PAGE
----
Tuesday September 17, 2013 1:30 PM - 4:00 PM The Brookings Institution - Saul/Zilkha Rooms 1775 Massachusetts Av., NW, Washington, DC
The Retirement Security Project and the AARP Public Policy Institute invite you to a discussion of what we might learn from retirement savings systems in Australia and Asia.
Australia's mandatory Superannuation Guarantee requires its citizens to save at least 9 percent of their income towards retirement. In many Asian nations, economic growth has spurred reexamination of pension systems to meet the needs of rapidly evolving societies.
Opening speakers include Nick Sherry, who helped shape the Australian system as a cabinet minister and ran a Superannuation fund in the private sector, and Josef Pilger, an advisor on pension reform to both the Malaysian and Hong Kong governments and many industry providers. Our panel of retirement experts from both the United States and the United Kingdom will consider how reforms in Australia and Asia can shape the American debate and whether this country should adopt key features. The conference will explore:
* Whether a mandatory retirement savings plan like Australia's would be more effective the current US voluntary system with automatic enrollment and automatic escalation. * How Asian nations have restructured their pension systems to deal with legacy costs and their experience with establishing retirement savings plans. * What Americans can learn from the way Australia's industry funds use both employer and employee representatives to shape investment choices.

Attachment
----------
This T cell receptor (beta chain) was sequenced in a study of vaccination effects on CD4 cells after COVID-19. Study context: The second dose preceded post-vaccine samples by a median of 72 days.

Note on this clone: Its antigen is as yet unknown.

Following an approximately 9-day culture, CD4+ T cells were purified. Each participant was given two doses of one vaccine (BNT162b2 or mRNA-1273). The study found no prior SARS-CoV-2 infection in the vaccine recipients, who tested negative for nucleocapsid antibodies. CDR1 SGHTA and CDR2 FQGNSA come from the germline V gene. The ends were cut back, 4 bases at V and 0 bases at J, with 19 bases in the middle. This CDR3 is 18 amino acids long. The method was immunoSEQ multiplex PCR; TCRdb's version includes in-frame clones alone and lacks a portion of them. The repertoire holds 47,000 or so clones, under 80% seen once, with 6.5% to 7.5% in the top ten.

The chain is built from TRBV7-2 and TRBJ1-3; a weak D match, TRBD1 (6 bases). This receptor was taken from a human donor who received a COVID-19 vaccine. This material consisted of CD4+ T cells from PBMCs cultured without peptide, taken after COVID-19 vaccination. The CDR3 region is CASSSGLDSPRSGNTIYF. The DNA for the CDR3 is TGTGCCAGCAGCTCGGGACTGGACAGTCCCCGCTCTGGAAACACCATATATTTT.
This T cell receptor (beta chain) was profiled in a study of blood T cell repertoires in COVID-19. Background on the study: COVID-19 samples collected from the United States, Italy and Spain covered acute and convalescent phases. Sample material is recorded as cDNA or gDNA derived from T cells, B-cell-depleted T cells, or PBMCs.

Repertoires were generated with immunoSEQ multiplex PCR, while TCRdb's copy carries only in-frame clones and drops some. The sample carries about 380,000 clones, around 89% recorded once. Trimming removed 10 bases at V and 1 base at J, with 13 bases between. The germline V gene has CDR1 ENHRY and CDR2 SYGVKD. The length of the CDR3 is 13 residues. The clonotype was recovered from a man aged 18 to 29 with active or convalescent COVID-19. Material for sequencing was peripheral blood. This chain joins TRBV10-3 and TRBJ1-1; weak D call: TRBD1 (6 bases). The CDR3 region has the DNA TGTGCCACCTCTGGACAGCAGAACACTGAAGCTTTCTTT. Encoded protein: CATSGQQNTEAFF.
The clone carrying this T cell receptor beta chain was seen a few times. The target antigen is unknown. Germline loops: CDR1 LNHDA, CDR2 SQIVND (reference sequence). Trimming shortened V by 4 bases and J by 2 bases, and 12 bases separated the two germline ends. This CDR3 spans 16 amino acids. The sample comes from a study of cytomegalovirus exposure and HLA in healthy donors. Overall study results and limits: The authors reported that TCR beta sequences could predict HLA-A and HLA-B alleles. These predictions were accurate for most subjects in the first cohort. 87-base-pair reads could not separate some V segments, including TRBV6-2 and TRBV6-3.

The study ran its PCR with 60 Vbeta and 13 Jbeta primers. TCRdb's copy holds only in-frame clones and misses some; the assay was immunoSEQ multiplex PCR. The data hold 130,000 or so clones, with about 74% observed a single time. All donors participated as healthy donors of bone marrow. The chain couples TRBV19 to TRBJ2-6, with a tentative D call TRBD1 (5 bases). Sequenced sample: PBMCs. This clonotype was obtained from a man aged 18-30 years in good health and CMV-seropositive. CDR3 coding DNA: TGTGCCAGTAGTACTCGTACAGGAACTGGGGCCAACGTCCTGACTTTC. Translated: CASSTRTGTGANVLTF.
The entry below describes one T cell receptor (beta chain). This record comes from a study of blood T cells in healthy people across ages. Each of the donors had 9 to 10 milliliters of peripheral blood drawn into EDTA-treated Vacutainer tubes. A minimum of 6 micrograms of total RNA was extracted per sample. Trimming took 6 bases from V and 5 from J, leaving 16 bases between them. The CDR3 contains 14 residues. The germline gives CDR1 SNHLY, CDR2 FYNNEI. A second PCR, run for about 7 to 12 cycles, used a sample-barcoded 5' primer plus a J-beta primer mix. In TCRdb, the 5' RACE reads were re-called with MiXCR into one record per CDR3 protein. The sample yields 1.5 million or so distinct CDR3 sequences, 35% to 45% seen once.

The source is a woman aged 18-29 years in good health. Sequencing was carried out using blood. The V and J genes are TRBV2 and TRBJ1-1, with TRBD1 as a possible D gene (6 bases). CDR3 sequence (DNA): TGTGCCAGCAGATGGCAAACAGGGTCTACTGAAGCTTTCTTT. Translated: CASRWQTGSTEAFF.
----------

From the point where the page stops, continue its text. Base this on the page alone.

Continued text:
*Nick Sherry, former Australian Minister for Superannuation and Corporate Law * Josef Pilger, Executive Director, Asia Pacific Pension Practice Leader, Ernst & Young Sydney
* Steve Utkus, Principal, Vanguard Center for Retirement Research * David Harris, Managing Director, Tor Financial Consulting, Ltd. * Benjamin Harris, Senior Research Associate, Urban Institute
I am a Resident Scholar at the American Enterprise Institute in Washington, where my work focuses on Social Security policy. Previously I held several positions within the Social Security Administration, including Deputy Commissioner for Policy and principal Deputy Commissioner. Prior to that I was a Social Security Analyst at the Cato Institute. In 2005 I worked on Social Security reform at the White House National Economic Council, and in 2001 I was on the staff of the President's Commission to Strengthen Social Security. My Bachelor's degree is from the Queen's University of Belfast, Northern Ireland. I have Master's degrees from Cambridge University and the University of London and a Ph.D. from the London School of Economics and Political Science. I can be contacted at andrew.biggs @ aei.org.